Tuesday, October 11, 2011

American Fiction Writers - Follow-up to a Smack-down

Alexander Nazaryan had an interesting article in a recent Salon.com on why American writers have not recently won the Nobel Prize for literature. He also appeared on NPR talking about this issue. Nazaryan says that recent "American' fiction is dominated by 'great white male narcissists.' (Phillip Roth, Saul Bellow, John Updike ...cough cough...). In this, he is following David Foster Wallace, who accused them of that in 1998. After you stop laughing, I think unfortunately this extends to many U.S. female writers too. The white guys get the awards, but the women bring up the rear in the self-same department. Self-involvement is the heart of middle-class fiction, after all. This is not to say that all literature does not borrow from a person's life - the question is, how much?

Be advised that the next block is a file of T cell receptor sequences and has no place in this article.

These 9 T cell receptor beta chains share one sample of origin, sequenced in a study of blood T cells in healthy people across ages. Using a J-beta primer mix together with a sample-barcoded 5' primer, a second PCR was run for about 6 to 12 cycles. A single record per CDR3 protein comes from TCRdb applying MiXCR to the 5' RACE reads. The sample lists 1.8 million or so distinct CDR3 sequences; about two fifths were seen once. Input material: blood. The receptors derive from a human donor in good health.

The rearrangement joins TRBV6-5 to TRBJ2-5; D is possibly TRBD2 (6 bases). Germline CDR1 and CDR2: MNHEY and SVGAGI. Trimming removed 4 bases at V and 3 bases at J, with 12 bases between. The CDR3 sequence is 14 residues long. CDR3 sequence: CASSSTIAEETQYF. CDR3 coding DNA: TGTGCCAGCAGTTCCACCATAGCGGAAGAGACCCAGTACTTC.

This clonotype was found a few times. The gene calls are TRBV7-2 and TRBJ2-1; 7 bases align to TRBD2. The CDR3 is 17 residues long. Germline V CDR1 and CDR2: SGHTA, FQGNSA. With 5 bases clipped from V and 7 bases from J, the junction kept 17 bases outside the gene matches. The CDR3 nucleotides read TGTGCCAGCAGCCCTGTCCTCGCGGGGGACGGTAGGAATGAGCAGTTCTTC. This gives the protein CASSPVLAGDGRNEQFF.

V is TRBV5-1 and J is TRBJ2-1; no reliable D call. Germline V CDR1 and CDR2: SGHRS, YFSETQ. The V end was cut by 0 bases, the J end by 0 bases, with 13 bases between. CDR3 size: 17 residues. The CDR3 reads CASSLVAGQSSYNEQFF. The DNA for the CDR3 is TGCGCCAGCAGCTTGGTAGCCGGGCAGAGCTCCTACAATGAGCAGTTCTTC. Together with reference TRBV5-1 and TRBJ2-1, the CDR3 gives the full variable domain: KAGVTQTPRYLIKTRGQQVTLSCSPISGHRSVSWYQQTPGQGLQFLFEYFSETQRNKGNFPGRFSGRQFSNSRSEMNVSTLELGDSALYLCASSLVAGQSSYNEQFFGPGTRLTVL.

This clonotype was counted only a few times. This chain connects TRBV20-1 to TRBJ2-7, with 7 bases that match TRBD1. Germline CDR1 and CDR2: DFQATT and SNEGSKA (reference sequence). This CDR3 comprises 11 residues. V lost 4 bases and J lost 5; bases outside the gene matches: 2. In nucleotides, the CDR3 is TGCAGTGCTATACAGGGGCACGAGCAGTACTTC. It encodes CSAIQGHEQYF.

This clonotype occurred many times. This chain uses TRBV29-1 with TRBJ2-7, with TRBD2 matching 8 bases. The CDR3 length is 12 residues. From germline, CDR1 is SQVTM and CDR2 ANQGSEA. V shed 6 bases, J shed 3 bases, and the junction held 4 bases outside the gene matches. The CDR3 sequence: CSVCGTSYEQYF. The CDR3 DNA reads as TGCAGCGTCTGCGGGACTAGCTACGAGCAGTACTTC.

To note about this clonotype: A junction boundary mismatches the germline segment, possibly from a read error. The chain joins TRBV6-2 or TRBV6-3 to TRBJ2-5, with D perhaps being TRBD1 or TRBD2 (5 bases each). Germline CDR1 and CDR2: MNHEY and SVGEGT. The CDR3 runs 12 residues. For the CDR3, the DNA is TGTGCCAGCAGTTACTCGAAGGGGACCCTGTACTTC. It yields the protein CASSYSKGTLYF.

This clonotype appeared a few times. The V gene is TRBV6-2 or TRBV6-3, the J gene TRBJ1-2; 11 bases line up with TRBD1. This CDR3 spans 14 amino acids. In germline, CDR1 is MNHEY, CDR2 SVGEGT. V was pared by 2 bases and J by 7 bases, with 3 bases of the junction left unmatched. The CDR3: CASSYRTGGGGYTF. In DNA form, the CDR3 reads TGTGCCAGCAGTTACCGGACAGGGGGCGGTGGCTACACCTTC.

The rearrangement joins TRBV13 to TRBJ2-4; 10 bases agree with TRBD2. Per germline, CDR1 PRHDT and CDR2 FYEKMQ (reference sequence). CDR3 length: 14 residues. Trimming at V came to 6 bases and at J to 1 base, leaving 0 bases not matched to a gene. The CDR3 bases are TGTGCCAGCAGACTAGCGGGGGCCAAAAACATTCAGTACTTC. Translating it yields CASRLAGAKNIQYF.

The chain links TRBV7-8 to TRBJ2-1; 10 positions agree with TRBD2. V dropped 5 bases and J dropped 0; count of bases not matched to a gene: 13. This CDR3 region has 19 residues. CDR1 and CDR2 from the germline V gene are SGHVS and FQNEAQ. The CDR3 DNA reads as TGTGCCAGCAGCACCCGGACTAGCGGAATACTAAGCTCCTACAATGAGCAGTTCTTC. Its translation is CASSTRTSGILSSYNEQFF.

Toni Morrison, a black woman, was the last U.S. citizen to win a Nobel in 1993, probably for "Beloved" - which was a great book, but not about Toni Morrison. Take heed.

Nazaryan and others locate one of the promoters of this small-bore navel-gazing preoccupation in the MFA programs at our esteemed universities, which counsel - 'write what you know.' And this truism disguises the fact that what many peole know is ... not much! Female writers are urged at the Loft and other centers to write 'memoirs' - even if nothing in their life is memorable. We are treated to endless stories of addication and disfunction, as if literature was purely therapy. In this culture, middle-class writers shy away from large social issues in order to fit in politically and culturally. They would rather write about personal issues like infidelity or adultry than unemployment - which they probably haven't experienced anyway. It is all disguised, sometimes, as 'art for art's sake' when they are feeling especially peckish.

So the comparison I did between "Prague" and "Petrol Bombs" is typical of the real problem. There are no more John Steinbecks or Upton Sinclairs. At least not on the NY Times bestseller lists.

Red Frog, 10/11/2011

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